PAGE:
Insulin Glargine Injection (Lantus—Aventis Pharmaceuticals Inc.)
By William T. Elliott, MD, FACP and James Chan, PharmD, PhD
Insulin glargine is a new long-acting insulin produced by recombinant DNA technology. The drug is an analog of human insulin with asparagine replaced by glycine in position A21 and two arginines are added to the C-terminus of the B-chain.1 These changes result in a relatively constant concentration/time profile over 24 hours allowing just one shot a day. The drug is produced using a nonpathogenic strain of Escherichia coli and is manufactured by Hoechst Marion Roussel in Germany. It will be marketed in this country by Aventis under the trade name Lantus.
Insulin glargine is indicated for once-daily administration at bedtime for the treatment of adults and pediatric patients with type 1 diabetes mellitus or adults with type 2 diabetes mellitus who require basal insulin for the control of hyperglycemia.2
Insulin glargine is administered subcutaneously once daily at bedtime. The average starting dose is 10 IU once daily and is adjusted according to need. The range is 2-100 IU.2 Patients switching from once-daily NPH or ultralente insulin may be started at the same dose. Those switching from twice-daily NPH should be initiated at 80% of the total daily dose of NPH insulin to reduce the risk of hypoglycemia.2 There appears to be no significant difference in absorption characteristics from subcutaneous sites using the arm, leg, or abdomen.4
Insulin glargine is supplied at 100 IU per mL in 5 mL, 10 mL, and 3 mL cartridges (for OptiPen).
Insulin glargine is slowly released from the subcutaneous injection site resulting in relatively constant, peakless, plasma levels for over 24 hours. This pharmacokinetic profile permits once-daily dosing.1,2,4,5 Nocturnal hypoglycemia (blood glucose < 2 mmol/L) may be lower with insulin glargine compared to NPH insulin as basal-bolus treatment.3,6 In a published, multicenter, randomized, parallel trial in a well controlled type 1 subject, insulin glargine achieved a lower frequency of nocturnal hypoglycemia (18.2% vs 27.1%; P = 0.01).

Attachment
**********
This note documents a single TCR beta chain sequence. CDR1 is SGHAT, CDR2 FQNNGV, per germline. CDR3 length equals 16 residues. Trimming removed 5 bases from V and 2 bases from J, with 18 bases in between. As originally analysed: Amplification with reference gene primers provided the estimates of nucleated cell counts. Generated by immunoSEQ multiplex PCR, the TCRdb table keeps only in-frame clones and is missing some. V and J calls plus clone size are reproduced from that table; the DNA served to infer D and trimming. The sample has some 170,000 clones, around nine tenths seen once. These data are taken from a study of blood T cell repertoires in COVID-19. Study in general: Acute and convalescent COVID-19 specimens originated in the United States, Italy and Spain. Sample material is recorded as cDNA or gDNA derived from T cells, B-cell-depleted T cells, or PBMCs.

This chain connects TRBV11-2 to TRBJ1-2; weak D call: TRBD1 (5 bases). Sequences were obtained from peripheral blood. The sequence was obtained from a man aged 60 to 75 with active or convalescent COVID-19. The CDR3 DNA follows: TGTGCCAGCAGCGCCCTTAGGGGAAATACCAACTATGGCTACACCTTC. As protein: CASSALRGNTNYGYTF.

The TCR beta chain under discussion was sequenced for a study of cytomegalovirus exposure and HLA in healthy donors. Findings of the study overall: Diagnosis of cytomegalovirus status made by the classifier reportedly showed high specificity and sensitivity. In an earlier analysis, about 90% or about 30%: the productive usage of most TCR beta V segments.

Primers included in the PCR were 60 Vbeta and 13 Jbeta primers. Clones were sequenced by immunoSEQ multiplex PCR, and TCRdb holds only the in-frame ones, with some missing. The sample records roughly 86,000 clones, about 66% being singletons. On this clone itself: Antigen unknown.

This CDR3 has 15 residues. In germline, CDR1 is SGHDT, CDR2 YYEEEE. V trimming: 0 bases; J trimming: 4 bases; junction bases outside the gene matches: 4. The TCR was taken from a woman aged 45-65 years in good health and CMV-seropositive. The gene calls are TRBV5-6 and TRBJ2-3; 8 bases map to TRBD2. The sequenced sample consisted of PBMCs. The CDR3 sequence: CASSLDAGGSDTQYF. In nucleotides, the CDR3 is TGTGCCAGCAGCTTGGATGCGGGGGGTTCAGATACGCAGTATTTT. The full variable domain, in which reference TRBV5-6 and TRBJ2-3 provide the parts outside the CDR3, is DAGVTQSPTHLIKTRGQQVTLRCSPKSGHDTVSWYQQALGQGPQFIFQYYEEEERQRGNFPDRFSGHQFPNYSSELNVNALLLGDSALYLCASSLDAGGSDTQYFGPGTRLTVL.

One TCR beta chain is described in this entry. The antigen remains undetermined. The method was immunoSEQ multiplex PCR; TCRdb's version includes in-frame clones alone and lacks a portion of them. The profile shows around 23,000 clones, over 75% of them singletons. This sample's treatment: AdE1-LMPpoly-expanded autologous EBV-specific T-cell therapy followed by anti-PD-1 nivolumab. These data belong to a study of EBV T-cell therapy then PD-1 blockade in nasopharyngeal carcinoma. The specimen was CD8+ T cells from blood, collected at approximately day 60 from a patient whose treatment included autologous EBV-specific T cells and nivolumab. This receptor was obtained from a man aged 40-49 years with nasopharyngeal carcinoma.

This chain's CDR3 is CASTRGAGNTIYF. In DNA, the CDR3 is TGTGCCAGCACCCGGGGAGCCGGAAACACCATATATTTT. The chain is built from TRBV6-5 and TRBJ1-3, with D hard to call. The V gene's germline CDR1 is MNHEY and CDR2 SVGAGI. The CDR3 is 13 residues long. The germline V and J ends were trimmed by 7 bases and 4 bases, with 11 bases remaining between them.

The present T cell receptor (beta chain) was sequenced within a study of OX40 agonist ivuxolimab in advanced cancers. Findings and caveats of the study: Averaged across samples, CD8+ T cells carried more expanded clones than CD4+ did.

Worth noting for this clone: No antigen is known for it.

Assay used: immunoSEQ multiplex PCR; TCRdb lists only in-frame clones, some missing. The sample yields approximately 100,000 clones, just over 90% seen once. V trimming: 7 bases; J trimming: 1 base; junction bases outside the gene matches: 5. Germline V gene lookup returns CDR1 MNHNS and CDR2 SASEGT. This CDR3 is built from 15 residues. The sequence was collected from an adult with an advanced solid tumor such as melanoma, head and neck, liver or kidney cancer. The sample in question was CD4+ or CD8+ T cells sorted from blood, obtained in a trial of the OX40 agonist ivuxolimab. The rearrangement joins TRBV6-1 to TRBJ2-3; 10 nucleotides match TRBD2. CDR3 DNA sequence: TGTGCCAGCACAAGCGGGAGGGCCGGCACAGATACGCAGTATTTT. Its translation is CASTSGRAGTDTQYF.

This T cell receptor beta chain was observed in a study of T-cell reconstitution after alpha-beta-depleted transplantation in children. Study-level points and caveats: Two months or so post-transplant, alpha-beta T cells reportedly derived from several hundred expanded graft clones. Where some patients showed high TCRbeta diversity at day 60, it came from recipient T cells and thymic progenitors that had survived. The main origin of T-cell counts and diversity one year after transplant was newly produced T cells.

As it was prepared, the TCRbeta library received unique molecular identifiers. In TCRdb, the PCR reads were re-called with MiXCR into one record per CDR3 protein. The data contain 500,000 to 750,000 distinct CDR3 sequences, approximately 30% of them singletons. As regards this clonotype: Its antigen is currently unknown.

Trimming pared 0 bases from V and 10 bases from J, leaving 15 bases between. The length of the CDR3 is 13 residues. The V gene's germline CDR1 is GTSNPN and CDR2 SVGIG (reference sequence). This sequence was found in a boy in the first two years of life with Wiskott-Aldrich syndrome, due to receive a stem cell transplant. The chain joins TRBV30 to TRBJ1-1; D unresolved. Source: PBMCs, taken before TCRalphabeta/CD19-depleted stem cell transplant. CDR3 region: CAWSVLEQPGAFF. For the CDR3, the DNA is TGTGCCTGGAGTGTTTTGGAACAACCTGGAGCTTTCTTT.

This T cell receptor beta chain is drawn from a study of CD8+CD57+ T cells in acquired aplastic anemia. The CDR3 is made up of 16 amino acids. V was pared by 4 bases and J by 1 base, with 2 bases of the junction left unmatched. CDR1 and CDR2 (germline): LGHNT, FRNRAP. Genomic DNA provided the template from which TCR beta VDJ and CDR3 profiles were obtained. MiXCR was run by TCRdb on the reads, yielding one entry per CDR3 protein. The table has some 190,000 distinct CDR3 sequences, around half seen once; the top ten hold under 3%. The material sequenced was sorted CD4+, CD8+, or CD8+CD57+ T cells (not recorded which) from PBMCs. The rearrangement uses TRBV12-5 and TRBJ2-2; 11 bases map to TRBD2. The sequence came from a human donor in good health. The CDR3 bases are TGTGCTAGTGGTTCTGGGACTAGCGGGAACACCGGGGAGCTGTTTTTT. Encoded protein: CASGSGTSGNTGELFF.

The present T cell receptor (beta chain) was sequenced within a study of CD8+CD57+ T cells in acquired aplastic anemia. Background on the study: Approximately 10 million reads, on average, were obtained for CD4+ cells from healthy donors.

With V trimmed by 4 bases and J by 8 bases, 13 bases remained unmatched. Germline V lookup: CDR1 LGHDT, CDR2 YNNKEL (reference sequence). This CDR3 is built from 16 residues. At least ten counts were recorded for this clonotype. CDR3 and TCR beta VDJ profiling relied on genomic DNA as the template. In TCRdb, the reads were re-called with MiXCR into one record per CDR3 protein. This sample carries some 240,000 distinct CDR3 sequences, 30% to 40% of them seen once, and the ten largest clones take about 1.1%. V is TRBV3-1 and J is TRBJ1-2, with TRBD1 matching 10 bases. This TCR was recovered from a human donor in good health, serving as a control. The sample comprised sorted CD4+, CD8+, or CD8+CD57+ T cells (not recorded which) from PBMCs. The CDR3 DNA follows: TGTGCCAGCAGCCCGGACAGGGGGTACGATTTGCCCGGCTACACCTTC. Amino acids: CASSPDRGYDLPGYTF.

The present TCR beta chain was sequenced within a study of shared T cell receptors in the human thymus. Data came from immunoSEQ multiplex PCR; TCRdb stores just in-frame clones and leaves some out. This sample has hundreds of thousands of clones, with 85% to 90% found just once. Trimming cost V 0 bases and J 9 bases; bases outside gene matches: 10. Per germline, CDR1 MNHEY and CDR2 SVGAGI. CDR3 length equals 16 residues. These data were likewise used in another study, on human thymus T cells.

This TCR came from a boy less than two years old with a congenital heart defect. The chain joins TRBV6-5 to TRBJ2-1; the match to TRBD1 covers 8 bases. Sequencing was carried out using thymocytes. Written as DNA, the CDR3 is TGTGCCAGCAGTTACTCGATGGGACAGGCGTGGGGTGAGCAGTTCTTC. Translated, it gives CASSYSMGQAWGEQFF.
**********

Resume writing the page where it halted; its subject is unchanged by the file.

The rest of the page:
Insulin glargine differs from other insulins in isoelectric point; therefore, it cannot be mixed or diluted with other insulins or solutions. Mixing may delay the onset of action.1 Due to its prolonged duration of action, should hypoglycemia occur, recovery will be prolonged.
The modification of human insulin to insulin glargine shifts the isoelectric point closer to neutral, making it more soluble, relative to human insulin in an acidic environment.3 This is accomplished by replacing glycine with asparagine in position A21 and two arginines are added to the C-terminus of the B-chain. These changes result in an insulin molecule, which precipitates in physiologic pH and favors hexamer formation and a relatively constant level over 24 hours with no pronounced peak. In a comparative trial, insulin glargine was compared to NPH insulin administered once or twice daily in type 1 or type 2 diabetic patients. Results indicate that insulin glargine was at least as effective as NPH insulin in terms of glycemic control (i.e., glycated hemoglobin) and overall rate of hypoglycemia.2 The incidence of nocturnal hypoglycemia may be lower with insulin glargine.
Insulin glargine is another "designer insulin," produced by modifying human insulin via recombinant technology to produce varied duration of action. Insulin lispro and the newly introduced insulin aspart are ultrashort-acting insulins, while insulin glargine is long acting. Insulin glargine offers the advantage of providing a basal insulin level for 24 hours, an important advantage for type 1 patients. The drug cannot be mixed with other insulins, but this may be only a minor disadvantage as diabetics move to combining long-acting bedtime insulin with short-acting insulin at mealtime. Insulin glargine is expected to be available in the fall of 2000.
1. Roskamp RH, et al. Diabetes Care 1999;22 (Suppl 2):B109-B113.
2. Lantus Product Information. Aventis Pharmaceuticals Inc. April 2000.
3. Gillies PS, et al. Drugs 2000;89(2):253-260.
4. Owens DR, et al. Diabetes Care 2000;23(6):813-819.
5. Heinemann L, et al. Diabetes Care 2000;23(5):644-649.
6. Ratner RE, et al. Diabetes Care 2000;23(6):639-643.